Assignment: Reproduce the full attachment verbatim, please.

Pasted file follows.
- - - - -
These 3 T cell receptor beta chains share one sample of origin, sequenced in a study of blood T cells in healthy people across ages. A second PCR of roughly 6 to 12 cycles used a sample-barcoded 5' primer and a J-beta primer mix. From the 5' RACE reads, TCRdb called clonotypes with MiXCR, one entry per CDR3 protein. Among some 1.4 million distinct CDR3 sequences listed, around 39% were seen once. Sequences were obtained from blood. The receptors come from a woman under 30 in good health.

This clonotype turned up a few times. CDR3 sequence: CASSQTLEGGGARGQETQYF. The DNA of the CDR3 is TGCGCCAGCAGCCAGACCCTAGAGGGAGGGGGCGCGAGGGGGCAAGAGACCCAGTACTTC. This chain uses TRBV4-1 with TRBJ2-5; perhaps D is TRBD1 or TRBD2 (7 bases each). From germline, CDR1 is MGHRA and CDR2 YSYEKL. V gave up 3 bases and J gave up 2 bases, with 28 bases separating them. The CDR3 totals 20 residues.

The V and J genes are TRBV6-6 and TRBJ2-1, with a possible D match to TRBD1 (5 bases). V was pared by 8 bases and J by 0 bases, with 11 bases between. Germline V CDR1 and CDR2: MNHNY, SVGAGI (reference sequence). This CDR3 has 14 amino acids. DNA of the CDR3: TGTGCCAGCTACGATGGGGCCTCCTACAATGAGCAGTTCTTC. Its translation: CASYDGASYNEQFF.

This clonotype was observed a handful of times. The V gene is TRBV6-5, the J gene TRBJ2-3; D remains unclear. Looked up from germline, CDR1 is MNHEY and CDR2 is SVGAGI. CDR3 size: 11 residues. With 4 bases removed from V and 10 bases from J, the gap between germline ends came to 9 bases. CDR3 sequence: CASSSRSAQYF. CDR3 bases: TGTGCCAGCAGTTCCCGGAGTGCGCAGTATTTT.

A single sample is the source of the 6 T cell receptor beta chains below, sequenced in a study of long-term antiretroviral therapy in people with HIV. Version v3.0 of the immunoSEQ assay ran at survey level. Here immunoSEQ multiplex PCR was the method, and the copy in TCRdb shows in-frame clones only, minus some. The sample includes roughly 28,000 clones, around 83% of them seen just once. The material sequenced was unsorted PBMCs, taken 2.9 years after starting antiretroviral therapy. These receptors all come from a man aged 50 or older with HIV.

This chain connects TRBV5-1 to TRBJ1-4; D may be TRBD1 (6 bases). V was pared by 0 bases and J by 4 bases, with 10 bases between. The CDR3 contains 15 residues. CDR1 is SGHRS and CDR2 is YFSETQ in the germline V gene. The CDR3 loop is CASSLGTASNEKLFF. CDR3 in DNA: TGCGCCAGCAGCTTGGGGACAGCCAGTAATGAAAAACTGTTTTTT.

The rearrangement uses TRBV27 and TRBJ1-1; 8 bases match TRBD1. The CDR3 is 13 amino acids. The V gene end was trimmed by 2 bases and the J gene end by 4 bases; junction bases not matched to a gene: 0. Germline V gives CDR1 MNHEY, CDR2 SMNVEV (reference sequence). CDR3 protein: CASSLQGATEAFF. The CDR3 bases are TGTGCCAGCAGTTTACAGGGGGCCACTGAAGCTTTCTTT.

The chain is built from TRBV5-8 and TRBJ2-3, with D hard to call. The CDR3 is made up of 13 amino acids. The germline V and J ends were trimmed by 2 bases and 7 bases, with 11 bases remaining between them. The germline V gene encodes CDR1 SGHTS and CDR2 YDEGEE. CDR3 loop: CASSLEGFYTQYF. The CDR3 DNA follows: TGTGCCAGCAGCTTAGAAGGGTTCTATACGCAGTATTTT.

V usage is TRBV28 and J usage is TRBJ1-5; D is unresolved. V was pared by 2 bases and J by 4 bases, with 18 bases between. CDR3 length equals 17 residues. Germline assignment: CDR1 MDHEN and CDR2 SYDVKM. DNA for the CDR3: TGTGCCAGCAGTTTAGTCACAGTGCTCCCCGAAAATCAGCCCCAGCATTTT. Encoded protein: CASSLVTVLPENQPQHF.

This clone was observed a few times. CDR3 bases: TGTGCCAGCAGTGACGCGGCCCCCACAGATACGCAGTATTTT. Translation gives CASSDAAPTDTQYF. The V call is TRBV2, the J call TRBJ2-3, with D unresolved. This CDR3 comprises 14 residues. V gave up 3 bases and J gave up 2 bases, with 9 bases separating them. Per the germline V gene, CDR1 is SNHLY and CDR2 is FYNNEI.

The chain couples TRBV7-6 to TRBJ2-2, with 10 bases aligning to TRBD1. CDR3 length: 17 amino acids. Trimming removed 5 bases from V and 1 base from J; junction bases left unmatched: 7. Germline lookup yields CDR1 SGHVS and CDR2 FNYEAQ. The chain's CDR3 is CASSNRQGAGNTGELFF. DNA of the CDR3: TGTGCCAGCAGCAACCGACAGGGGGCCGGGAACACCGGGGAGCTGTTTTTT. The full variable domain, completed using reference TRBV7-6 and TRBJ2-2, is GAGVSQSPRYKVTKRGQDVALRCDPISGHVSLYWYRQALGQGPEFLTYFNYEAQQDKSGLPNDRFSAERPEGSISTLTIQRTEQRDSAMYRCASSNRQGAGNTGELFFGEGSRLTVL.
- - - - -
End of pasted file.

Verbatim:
These 3 T cell receptor beta chains share one sample of origin, sequenced in a study of blood T cells in healthy people across ages. A second PCR of roughly 6 to 12 cycles used a sample-barcoded 5' primer and a J-beta primer mix. From the 5' RACE reads, TCRdb called clonotypes with MiXCR, one entry per CDR3 protein. Among some 1.4 million distinct CDR3 sequences listed, around 39% were seen once. Sequences were obtained from blood. The receptors come from a woman under 30 in good health.

This clonotype turned up a few times. CDR3 sequence: CASSQTLEGGGARGQETQYF. The DNA of the CDR3 is TGCGCCAGCAGCCAGACCCTAGAGGGAGGGGGCGCGAGGGGGCAAGAGACCCAGTACTTC. This chain uses TRBV4-1 with TRBJ2-5; perhaps D is TRBD1 or TRBD2 (7 bases each). From germline, CDR1 is MGHRA and CDR2 YSYEKL. V gave up 3 bases and J gave up 2 bases, with 28 bases separating them. The CDR3 totals 20 residues.

The V and J genes are TRBV6-6 and TRBJ2-1, with a possible D match to TRBD1 (5 bases). V was pared by 8 bases and J by 0 bases, with 11 bases between. Germline V CDR1 and CDR2: MNHNY, SVGAGI (reference sequence). This CDR3 has 14 amino acids. DNA of the CDR3: TGTGCCAGCTACGATGGGGCCTCCTACAATGAGCAGTTCTTC. Its translation: CASYDGASYNEQFF.

This clonotype was observed a handful of times. The V gene is TRBV6-5, the J gene TRBJ2-3; D remains unclear. Looked up from germline, CDR1 is MNHEY and CDR2 is SVGAGI. CDR3 size: 11 residues. With 4 bases removed from V and 10 bases from J, the gap between germline ends came to 9 bases. CDR3 sequence: CASSSRSAQYF. CDR3 bases: TGTGCCAGCAGTTCCCGGAGTGCGCAGTATTTT.

A single sample is the source of the 6 T cell receptor beta chains below, sequenced in a study of long-term antiretroviral therapy in people with HIV. Version v3.0 of the immunoSEQ assay ran at survey level. Here immunoSEQ multiplex PCR was the method, and the copy in TCRdb shows in-frame clones only, minus some. The sample includes roughly 28,000 clones, around 83% of them seen just once. The material sequenced was unsorted PBMCs, taken 2.9 years after starting antiretroviral therapy. These receptors all come from a man aged 50 or older with HIV.

This chain connects TRBV5-1 to TRBJ1-4; D may be TRBD1 (6 bases). V was pared by 0 bases and J by 4 bases, with 10 bases between. The CDR3 contains 15 residues. CDR1 is SGHRS and CDR2 is YFSETQ in the germline V gene. The CDR3 loop is CASSLGTASNEKLFF. CDR3 in DNA: TGCGCCAGCAGCTTGGGGACAGCCAGTAATGAAAAACTGTTTTTT.

The rearrangement uses TRBV27 and TRBJ1-1; 8 bases match TRBD1. The CDR3 is 13 amino acids. The V gene end was trimmed by 2 bases and the J gene end by 4 bases; junction bases not matched to a gene: 0. Germline V gives CDR1 MNHEY, CDR2 SMNVEV (reference sequence). CDR3 protein: CASSLQGATEAFF. The CDR3 bases are TGTGCCAGCAGTTTACAGGGGGCCACTGAAGCTTTCTTT.

The chain is built from TRBV5-8 and TRBJ2-3, with D hard to call. The CDR3 is made up of 13 amino acids. The germline V and J ends were trimmed by 2 bases and 7 bases, with 11 bases remaining between them. The germline V gene encodes CDR1 SGHTS and CDR2 YDEGEE. CDR3 loop: CASSLEGFYTQYF. The CDR3 DNA follows: TGTGCCAGCAGCTTAGAAGGGTTCTATACGCAGTATTTT.

V usage is TRBV28 and J usage is TRBJ1-5; D is unresolved. V was pared by 2 bases and J by 4 bases, with 18 bases between. CDR3 length equals 17 residues. Germline assignment: CDR1 MDHEN and CDR2 SYDVKM. DNA for the CDR3: TGTGCCAGCAGTTTAGTCACAGTGCTCCCCGAAAATCAGCCCCAGCATTTT. Encoded protein: CASSLVTVLPENQPQHF.

This clone was observed a few times. CDR3 bases: TGTGCCAGCAGTGACGCGGCCCCCACAGATACGCAGTATTTT. Translation gives CASSDAAPTDTQYF. The V call is TRBV2, the J call TRBJ2-3, with D unresolved. This CDR3 comprises 14 residues. V gave up 3 bases and J gave up 2 bases, with 9 bases separating them. Per the germline V gene, CDR1 is SNHLY and CDR2 is FYNNEI.

The chain couples TRBV7-6 to TRBJ2-2, with 10 bases aligning to TRBD1. CDR3 length: 17 amino acids. Trimming removed 5 bases from V and 1 base from J; junction bases left unmatched: 7. Germline lookup yields CDR1 SGHVS and CDR2 FNYEAQ. The chain's CDR3 is CASSNRQGAGNTGELFF. DNA of the CDR3: TGTGCCAGCAGCAACCGACAGGGGGCCGGGAACACCGGGGAGCTGTTTTTT. The full variable domain, completed using reference TRBV7-6 and TRBJ2-2, is GAGVSQSPRYKVTKRGQDVALRCDPISGHVSLYWYRQALGQGPEFLTYFNYEAQQDKSGLPNDRFSAERPEGSISTLTIQRTEQRDSAMYRCASSNRQGAGNTGELFFGEGSRLTVL.